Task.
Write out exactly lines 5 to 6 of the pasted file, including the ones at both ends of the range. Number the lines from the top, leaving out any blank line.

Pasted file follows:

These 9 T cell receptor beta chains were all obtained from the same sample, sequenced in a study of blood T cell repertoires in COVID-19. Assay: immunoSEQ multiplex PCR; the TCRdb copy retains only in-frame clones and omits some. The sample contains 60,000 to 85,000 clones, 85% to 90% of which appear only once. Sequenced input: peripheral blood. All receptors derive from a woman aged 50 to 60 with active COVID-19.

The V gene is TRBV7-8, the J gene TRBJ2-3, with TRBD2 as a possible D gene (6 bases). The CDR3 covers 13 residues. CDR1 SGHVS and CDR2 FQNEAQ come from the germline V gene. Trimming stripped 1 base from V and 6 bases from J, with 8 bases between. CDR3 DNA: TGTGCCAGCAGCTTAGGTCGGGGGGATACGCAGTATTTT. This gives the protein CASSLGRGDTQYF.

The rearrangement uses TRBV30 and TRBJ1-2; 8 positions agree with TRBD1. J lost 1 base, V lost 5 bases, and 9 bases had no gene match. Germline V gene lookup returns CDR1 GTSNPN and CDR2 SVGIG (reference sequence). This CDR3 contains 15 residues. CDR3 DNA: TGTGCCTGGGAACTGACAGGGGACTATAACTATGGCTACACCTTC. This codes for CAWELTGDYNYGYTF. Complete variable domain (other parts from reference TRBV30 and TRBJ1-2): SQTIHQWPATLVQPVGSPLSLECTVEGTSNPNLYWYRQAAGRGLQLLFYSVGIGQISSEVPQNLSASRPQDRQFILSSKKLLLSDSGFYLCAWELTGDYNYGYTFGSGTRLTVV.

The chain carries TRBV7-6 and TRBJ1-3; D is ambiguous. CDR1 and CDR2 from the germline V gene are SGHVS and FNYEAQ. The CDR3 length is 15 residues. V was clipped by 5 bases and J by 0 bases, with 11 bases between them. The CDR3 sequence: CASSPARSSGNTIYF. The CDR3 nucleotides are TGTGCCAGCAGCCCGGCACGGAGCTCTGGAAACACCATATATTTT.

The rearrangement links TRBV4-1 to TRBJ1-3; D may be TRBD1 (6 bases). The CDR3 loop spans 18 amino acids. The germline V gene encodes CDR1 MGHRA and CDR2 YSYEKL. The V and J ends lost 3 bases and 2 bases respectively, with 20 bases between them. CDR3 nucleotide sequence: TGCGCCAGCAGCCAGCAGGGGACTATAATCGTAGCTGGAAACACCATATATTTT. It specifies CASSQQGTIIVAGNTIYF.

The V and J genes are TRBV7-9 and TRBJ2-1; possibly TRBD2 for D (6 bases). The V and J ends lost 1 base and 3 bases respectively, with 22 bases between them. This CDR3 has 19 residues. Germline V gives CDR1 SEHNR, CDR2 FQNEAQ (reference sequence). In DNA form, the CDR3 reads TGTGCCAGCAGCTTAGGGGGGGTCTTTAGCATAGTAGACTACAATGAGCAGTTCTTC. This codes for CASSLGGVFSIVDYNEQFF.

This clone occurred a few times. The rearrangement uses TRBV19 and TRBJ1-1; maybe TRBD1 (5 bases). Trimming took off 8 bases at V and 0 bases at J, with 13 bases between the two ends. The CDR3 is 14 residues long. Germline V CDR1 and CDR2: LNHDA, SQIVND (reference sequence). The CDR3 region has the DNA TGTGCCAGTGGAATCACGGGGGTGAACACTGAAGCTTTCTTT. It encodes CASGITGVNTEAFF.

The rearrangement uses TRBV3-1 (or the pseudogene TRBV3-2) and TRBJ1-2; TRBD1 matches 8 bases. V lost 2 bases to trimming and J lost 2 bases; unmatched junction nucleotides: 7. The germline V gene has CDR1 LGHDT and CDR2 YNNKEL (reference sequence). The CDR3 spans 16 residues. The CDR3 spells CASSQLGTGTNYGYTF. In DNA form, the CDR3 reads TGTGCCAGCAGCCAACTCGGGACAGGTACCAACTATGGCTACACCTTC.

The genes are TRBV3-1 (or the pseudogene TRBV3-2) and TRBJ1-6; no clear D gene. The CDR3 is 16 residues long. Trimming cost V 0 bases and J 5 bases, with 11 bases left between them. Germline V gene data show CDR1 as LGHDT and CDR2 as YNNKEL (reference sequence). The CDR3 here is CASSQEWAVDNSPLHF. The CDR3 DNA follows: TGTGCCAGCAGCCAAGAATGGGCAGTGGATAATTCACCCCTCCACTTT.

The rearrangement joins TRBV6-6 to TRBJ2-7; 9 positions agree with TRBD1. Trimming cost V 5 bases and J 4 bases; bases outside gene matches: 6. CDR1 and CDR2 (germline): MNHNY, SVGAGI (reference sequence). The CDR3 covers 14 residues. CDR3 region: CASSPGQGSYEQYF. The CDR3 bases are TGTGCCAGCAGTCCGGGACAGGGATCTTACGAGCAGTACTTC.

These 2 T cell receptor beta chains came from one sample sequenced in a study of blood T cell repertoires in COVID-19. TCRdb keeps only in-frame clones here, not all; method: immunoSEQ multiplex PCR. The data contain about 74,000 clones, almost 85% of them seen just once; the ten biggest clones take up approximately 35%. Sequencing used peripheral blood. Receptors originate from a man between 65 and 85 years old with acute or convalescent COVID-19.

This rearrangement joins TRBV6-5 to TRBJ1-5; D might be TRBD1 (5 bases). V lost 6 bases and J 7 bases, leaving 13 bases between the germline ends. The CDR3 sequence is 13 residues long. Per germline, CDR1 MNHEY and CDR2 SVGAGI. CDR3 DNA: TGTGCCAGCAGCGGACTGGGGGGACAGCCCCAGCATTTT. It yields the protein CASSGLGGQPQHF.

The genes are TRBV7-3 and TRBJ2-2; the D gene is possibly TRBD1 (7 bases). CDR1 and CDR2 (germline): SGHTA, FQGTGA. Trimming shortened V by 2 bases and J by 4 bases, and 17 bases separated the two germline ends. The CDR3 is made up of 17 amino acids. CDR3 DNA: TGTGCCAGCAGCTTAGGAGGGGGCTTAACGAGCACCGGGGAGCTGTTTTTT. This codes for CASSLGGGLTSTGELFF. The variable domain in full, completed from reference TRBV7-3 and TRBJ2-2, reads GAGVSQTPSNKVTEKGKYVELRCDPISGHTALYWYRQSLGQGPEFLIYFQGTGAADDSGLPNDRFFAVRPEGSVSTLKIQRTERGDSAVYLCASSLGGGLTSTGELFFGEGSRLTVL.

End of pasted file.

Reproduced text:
The rearrangement links TRBV4-1 to TRBJ1-3; D may be TRBD1 (6 bases). The CDR3 loop spans 18 amino acids. The germline V gene encodes CDR1 MGHRA and CDR2 YSYEKL. The V and J ends lost 3 bases and 2 bases respectively, with 20 bases between them. CDR3 nucleotide sequence: TGCGCCAGCAGCCAGCAGGGGACTATAATCGTAGCTGGAAACACCATATATTTT. It specifies CASSQQGTIIVAGNTIYF.

The V and J genes are TRBV7-9 and TRBJ2-1; possibly TRBD2 for D (6 bases). The V and J ends lost 1 base and 3 bases respectively, with 22 bases between them. This CDR3 has 19 residues. Germline V gives CDR1 SEHNR, CDR2 FQNEAQ (reference sequence). In DNA form, the CDR3 reads TGTGCCAGCAGCTTAGGGGGGGTCTTTAGCATAGTAGACTACAATGAGCAGTTCTTC. This codes for CASSLGGVFSIVDYNEQFF.